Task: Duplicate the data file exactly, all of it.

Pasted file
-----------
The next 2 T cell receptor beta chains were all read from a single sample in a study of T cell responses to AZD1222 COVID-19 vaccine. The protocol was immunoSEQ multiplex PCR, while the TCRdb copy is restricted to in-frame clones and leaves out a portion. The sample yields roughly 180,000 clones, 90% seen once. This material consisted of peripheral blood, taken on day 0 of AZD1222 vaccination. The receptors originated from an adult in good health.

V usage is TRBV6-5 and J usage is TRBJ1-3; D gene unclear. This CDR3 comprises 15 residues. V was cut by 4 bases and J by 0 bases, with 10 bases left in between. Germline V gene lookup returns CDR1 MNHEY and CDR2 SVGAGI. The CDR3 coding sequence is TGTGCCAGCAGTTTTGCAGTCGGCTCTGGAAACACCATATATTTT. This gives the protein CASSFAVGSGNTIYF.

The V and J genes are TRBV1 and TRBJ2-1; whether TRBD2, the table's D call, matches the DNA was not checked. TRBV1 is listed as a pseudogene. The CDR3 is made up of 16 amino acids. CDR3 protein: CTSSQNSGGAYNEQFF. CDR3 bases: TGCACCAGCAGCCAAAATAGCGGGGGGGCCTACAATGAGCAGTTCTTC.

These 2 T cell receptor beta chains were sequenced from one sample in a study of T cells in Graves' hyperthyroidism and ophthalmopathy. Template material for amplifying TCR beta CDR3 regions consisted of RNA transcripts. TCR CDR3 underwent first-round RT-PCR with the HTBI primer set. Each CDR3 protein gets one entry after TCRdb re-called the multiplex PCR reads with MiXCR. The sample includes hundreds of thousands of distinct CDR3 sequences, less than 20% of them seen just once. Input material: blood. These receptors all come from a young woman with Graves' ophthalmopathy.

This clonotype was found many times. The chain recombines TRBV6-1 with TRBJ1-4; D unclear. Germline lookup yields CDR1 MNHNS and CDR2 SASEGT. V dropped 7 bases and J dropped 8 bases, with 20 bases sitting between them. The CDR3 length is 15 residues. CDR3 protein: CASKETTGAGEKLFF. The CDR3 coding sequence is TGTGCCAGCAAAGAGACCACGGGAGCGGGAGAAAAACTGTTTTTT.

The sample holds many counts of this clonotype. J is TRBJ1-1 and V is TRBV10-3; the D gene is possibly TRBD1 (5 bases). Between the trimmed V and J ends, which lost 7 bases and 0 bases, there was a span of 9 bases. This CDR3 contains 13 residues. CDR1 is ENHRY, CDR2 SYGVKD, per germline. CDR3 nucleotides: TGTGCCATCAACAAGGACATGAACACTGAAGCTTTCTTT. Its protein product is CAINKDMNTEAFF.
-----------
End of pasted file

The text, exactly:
The next 2 T cell receptor beta chains were all read from a single sample in a study of T cell responses to AZD1222 COVID-19 vaccine. The protocol was immunoSEQ multiplex PCR, while the TCRdb copy is restricted to in-frame clones and leaves out a portion. The sample yields roughly 180,000 clones, 90% seen once. This material consisted of peripheral blood, taken on day 0 of AZD1222 vaccination. The receptors originated from an adult in good health.

V usage is TRBV6-5 and J usage is TRBJ1-3; D gene unclear. This CDR3 comprises 15 residues. V was cut by 4 bases and J by 0 bases, with 10 bases left in between. Germline V gene lookup returns CDR1 MNHEY and CDR2 SVGAGI. The CDR3 coding sequence is TGTGCCAGCAGTTTTGCAGTCGGCTCTGGAAACACCATATATTTT. This gives the protein CASSFAVGSGNTIYF.

The V and J genes are TRBV1 and TRBJ2-1; whether TRBD2, the table's D call, matches the DNA was not checked. TRBV1 is listed as a pseudogene. The CDR3 is made up of 16 amino acids. CDR3 protein: CTSSQNSGGAYNEQFF. CDR3 bases: TGCACCAGCAGCCAAAATAGCGGGGGGGCCTACAATGAGCAGTTCTTC.

These 2 T cell receptor beta chains were sequenced from one sample in a study of T cells in Graves' hyperthyroidism and ophthalmopathy. Template material for amplifying TCR beta CDR3 regions consisted of RNA transcripts. TCR CDR3 underwent first-round RT-PCR with the HTBI primer set. Each CDR3 protein gets one entry after TCRdb re-called the multiplex PCR reads with MiXCR. The sample includes hundreds of thousands of distinct CDR3 sequences, less than 20% of them seen just once. Input material: blood. These receptors all come from a young woman with Graves' ophthalmopathy.

This clonotype was found many times. The chain recombines TRBV6-1 with TRBJ1-4; D unclear. Germline lookup yields CDR1 MNHNS and CDR2 SASEGT. V dropped 7 bases and J dropped 8 bases, with 20 bases sitting between them. The CDR3 length is 15 residues. CDR3 protein: CASKETTGAGEKLFF. The CDR3 coding sequence is TGTGCCAGCAAAGAGACCACGGGAGCGGGAGAAAAACTGTTTTTT.

The sample holds many counts of this clonotype. J is TRBJ1-1 and V is TRBV10-3; the D gene is possibly TRBD1 (5 bases). Between the trimmed V and J ends, which lost 7 bases and 0 bases, there was a span of 9 bases. This CDR3 contains 13 residues. CDR1 is ENHRY, CDR2 SYGVKD, per germline. CDR3 nucleotides: TGTGCCATCAACAAGGACATGAACACTGAAGCTTTCTTT. Its protein product is CAINKDMNTEAFF.